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1 DrStephenH commented Permalink

Fork-n-kill the child process is a cunning and quick way - cost of process creation/fork - to clone the content of the process and offload the more time consuming matter of writing the core file to disk (provided sufficient physical memory resources - equal to the size of the parent java process - of virtual memory exists to be able to conduct the process fork ; these pages will be reserved, rather can committed usually, to enable parent and child processes to take unique divergent execution paths with the data they first share immediately following the fork). (This will probably influence the chances of success for this technique with larger 64-bit processes!...With so many physical pages of memory reserved, this could be a further source for some subtle transient native OutOfMemory problems, with potential knock-on consequences elsewhere in the running workload (for the time it takes to write the corefile i.e. the lifetime of our child 'java' process).) <div>&nbsp;</div> There is (at least) one other subtle outcome for the UNIX/POSIX fork though : you are not cloning the many threads of the multi-threaded (java) process. The child process created by the fork comes with only a distinct new single primordial thread upon which the execution stream of instructions (shared with the parent!) continues... its this instruction stream that in typical UNIX fork-n-exec process creation would lead to subsequent execution of the exec() in the child process. But it would seem that the loss of the many original threads of the parent process could represent quite a lot of lost current information about the subject (parent) process? For example, the typical classic example of roots for the Java heap is the references maintained within the stack frames (and other local data) of the executing Java threads, themselves based on the native threads. Likewise, thread stacks - especially that of the last executing thread - are often one of the first places reviewed within a core file... but the child process will only exist with the one thread? (And, that is executing only the instruction stream from the fork to the kill!) Similarly, the state of (semaphore) locks cannot be replicated into the child process - perhaps affecting the Java monitor/lock information preserved in the child? <div>&nbsp;</div> So, the usefulness of the fork-n-kill mechanism would seem to depend on exactly what analysis you want to perform on the resulting corefile. A number of enquiries would seem to be prevented, unless some additional deeper magic/cunning has been enacted to somehow replicate these information structures that were previously the purview of the data of the threads of the parent process? Perhaps gcore, as a mechanism, still has its place? <br /> Or, has some crafty developer (on/for Linux?) implemented the deeper magic that would seem to be needed? Perhaps why we are discussing a fork-n-kill (with a user-defined 'diagnostic' JVM signal handler) rather than a fork-n-abort?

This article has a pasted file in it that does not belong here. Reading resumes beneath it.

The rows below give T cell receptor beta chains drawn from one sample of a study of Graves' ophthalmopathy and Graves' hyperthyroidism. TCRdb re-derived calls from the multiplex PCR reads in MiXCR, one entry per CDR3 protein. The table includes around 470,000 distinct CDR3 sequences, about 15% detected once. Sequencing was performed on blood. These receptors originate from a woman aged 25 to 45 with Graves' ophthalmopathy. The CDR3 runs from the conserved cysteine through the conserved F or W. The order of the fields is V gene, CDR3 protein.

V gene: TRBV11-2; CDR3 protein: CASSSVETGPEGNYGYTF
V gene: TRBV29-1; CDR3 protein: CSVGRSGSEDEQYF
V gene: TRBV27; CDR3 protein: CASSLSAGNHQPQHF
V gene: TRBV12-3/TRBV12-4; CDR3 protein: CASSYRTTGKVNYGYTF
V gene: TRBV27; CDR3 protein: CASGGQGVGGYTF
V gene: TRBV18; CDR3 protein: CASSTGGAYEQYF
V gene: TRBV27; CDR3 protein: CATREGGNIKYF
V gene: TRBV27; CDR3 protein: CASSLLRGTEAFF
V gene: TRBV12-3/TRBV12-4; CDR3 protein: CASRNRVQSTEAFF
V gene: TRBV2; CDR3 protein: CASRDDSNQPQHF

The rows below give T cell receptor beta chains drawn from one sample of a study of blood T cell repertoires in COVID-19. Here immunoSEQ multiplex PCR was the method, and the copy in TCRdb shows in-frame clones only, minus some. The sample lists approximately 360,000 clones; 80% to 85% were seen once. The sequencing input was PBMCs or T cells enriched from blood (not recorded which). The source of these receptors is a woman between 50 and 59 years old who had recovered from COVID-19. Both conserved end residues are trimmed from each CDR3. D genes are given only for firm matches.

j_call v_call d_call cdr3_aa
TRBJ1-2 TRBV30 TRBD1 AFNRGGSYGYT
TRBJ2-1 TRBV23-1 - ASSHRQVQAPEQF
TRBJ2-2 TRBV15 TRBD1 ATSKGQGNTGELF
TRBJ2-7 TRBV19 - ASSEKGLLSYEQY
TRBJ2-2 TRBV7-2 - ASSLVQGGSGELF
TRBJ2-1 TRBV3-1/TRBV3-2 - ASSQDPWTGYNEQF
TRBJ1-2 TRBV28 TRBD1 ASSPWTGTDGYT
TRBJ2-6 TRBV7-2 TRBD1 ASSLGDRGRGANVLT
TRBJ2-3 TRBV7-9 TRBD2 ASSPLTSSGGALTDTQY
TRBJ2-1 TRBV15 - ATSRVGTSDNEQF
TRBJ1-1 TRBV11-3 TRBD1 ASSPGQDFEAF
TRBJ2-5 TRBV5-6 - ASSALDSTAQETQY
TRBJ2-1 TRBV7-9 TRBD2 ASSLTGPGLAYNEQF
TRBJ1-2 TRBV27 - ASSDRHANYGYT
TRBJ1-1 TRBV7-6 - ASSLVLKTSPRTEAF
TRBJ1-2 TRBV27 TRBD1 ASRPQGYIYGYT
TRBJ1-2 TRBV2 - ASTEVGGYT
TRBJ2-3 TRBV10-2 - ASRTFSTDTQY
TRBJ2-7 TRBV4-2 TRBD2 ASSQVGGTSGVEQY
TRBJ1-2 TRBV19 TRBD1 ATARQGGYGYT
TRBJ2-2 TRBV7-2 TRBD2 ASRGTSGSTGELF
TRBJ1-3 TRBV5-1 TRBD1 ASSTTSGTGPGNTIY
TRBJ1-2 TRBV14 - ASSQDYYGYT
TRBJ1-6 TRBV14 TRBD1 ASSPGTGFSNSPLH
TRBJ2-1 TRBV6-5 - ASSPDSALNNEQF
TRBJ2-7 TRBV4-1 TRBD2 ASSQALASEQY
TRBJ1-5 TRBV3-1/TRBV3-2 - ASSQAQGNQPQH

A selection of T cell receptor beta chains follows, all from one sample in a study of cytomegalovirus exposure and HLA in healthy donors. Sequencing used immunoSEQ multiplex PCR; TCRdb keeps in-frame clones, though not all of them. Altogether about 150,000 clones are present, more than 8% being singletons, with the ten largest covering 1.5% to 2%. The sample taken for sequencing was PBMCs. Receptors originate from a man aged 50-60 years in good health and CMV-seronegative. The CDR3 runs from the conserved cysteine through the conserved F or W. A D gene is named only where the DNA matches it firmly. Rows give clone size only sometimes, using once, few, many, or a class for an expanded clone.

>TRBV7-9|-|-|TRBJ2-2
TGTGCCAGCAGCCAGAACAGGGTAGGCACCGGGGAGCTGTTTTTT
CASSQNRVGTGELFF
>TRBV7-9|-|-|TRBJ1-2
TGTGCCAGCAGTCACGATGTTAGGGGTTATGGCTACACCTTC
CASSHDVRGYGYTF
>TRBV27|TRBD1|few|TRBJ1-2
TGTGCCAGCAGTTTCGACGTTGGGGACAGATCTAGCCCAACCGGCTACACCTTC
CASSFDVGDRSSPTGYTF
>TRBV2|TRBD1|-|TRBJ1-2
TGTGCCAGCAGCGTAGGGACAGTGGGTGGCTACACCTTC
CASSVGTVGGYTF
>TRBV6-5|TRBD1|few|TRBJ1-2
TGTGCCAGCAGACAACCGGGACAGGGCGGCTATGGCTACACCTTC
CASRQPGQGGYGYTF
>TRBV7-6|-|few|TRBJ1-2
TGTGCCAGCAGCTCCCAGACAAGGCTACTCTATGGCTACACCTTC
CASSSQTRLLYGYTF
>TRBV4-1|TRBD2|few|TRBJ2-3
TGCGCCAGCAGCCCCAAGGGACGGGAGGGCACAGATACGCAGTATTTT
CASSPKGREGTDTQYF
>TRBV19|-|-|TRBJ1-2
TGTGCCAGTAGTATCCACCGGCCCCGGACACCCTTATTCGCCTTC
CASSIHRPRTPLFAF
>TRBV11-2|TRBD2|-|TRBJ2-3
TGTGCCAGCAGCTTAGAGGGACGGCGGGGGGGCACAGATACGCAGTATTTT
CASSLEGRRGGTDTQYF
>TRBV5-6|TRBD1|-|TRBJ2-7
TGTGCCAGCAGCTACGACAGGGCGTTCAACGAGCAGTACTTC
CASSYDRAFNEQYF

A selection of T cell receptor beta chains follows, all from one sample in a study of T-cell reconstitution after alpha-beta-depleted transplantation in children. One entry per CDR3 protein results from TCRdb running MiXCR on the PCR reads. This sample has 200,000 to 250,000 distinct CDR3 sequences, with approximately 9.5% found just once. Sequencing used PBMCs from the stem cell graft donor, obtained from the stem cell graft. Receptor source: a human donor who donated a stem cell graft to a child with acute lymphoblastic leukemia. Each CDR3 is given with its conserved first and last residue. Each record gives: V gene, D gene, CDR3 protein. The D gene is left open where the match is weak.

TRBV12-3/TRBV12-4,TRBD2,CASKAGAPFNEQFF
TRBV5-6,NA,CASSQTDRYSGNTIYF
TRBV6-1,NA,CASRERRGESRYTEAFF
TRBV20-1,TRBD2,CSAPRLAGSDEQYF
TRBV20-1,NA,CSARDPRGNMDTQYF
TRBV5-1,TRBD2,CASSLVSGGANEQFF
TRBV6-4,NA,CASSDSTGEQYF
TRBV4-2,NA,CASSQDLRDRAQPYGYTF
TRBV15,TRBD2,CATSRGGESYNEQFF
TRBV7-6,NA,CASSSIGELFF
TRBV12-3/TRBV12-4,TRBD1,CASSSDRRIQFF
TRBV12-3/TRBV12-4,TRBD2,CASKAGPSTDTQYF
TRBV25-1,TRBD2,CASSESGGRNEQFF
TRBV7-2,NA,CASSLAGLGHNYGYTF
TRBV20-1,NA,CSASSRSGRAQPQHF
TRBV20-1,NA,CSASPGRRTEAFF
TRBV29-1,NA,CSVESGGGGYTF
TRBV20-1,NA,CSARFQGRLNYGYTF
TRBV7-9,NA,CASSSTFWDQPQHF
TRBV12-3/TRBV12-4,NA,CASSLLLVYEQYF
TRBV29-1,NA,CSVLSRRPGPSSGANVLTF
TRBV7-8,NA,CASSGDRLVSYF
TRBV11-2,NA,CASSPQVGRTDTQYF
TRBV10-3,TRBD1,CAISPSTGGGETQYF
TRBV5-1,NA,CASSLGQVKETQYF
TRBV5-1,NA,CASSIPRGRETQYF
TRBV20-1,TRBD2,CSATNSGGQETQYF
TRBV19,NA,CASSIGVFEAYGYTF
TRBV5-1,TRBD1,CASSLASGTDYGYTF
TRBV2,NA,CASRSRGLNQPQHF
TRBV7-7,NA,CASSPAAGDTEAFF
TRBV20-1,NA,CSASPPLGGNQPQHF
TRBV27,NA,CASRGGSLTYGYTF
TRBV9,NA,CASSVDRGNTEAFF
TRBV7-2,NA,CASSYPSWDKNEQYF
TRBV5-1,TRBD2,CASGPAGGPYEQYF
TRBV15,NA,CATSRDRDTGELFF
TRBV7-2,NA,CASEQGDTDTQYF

2 kgibm commented Permalink

Hey Stephen, good points. <div>&nbsp;</div> I wonder if the default Linux memory overcommit settings will help avoid issues in reserving so many extra pages? <div>&nbsp;</div> Also, on the point of not cloning threads, the InfoCenter does not this that gdb will only see one thread, but DTFJ is able to constitute the rest of the threads. I know that DTFJ is even able to figure out what was on each Java stack (e.g. in the registers), but I don't know if this is only for Java threads or native also. I will follow-up with the team to see what limitations there are for this fork-n-kill approach. How is fork-n-abort different than a SIGSEGV? <div>&nbsp;</div> The broader point you bring up is a good one though: for advanced analysis such as for the original purpose of this series - to understand total virtual usage - maybe we can get the best of both worlds using gcore. We can grab a fully original core dump using gcore and grab /proc/PID/smaps at the same time. In fact, I updated the ibmgcore.sh script (linked) to do just that. The only problem then is that DTFJ doesn't see everything, but at least from a gdb POV we do.